Can you tell me how to grow heathers and heaths?


Heaths and heathers are members of the Ericaceae family, to which rhododendrons and azaleas also belong. Members considered heaths or heathers but of three different genera are grown in gardens - Calluna vulgaris (heather), Erica spp.(heaths) and Daboecia cantabrica (an Irish heath). Numerous cultivars have also been developed. Species and varieties in a wide range of size, form and color are available.

Heather can be grown in Zone 3-7, whereas heaths do not tolerate cold as well. Most heathers and heaths require acidic soils and a sunny location. If your soil is alkaline then the acidity can be achieved by incorporating lots of compost into the ground before planting. A layer of mulch after planting is also helpful. These plants prefer well-drained soil but, in fact, will tolerate a wide range of conditions.

Heaths and heathers are usually purchased as container-grown plants. Their roots are delicate and should be handled with care while planting. Spring or early fall are both good times to plant. Smaller species should be planted about 12 inches apart and larger species, such as C. vulgaris, about 20 inches apart.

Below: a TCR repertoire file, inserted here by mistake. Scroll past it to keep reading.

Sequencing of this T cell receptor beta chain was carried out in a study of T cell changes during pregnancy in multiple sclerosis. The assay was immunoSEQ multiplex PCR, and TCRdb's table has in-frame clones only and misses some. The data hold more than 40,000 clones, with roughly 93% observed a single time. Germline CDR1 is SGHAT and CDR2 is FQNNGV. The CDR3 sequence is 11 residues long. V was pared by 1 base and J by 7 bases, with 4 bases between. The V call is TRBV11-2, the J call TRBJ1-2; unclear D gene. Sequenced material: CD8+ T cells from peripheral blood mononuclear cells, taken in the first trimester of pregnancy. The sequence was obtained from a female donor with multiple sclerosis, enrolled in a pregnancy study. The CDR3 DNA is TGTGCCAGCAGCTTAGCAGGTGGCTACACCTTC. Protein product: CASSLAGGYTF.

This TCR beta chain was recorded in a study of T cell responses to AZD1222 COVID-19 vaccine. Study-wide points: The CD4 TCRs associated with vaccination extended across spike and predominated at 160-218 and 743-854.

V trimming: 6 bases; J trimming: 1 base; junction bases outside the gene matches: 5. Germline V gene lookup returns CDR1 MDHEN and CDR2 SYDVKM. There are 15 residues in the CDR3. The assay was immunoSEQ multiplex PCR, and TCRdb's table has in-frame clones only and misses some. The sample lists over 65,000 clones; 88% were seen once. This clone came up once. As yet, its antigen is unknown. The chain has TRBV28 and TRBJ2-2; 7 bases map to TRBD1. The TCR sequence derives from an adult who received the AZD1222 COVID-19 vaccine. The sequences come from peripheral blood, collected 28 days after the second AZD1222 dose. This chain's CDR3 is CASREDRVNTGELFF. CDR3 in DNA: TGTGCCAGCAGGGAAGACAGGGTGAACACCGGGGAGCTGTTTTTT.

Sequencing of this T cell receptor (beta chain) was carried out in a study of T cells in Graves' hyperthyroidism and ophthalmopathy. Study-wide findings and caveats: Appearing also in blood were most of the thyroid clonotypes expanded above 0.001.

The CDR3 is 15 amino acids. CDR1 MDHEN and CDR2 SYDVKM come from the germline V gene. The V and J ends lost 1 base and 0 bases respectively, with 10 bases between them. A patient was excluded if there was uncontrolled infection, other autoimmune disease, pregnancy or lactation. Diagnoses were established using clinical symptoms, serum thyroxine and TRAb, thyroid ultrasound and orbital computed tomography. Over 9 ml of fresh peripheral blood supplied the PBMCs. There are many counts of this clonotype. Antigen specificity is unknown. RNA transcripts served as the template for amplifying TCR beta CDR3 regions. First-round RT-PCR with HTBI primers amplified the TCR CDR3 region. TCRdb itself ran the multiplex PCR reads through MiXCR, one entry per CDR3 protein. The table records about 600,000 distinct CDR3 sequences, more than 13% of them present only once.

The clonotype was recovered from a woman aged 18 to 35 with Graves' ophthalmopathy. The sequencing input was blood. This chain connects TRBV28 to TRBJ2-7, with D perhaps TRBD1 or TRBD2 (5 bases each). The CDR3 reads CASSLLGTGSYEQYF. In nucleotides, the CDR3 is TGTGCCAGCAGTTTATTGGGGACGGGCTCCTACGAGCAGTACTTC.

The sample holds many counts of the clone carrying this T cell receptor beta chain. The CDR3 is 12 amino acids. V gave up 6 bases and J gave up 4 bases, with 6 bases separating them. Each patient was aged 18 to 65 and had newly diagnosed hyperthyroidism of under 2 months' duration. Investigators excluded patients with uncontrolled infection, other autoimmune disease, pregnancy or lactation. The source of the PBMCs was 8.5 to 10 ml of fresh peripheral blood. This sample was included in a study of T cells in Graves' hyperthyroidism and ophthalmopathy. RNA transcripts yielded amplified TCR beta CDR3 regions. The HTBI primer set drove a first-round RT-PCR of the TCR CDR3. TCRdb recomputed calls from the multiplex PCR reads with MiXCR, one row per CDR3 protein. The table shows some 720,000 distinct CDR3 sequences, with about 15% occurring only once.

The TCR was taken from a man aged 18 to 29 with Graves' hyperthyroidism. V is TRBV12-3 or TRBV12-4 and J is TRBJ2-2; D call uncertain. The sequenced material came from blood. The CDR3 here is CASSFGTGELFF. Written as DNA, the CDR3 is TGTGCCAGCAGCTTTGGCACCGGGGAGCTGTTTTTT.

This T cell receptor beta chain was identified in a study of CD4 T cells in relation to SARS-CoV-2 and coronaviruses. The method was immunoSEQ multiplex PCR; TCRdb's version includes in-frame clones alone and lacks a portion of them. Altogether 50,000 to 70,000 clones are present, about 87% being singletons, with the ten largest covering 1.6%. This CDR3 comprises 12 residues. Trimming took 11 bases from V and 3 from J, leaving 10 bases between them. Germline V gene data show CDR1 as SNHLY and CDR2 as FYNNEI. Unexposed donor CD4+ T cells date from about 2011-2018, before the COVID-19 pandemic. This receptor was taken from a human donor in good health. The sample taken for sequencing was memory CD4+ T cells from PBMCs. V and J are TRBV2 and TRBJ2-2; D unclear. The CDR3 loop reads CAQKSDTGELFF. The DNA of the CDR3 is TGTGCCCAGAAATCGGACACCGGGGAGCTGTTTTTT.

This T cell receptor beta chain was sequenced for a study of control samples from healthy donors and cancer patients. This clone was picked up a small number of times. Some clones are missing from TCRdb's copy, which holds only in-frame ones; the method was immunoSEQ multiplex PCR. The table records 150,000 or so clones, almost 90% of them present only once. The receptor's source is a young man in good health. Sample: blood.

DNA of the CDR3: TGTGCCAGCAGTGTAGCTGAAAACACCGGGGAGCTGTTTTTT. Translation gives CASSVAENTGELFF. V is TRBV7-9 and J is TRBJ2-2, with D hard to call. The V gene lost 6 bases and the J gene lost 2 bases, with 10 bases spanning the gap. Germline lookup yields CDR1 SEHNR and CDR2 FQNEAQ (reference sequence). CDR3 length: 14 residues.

The plants should be well watered after planting and during dry spells for the first few years. Fertilizing heaths and heathers is not recommended as they prefer poorer soils. Pruning is not usually required but a light pruning (in spring for late-blooming species and after flowering for spring-flowering species) will encourage new growth. Heaths and heathers are relatively deer-resistant.

F. P. Knight. Heaths and Heathers. (A Wisley Handbook) 3rd. Ed. Cassell Education, Ltd. (London) 1991 is a useful, concise handbook on this topic and 

T. Underhill. Heaths and Heathers. David and Charles Publishers, plc. (Newton Abbey) 1990 is a more detailed book with extensive information on the different species and varieties of heaths and heathers.

Courtesy of NYBG Plant Information Service

  • Last Updated Apr 02, 2018
  • Views 92
  • Answered By Anita Finkle

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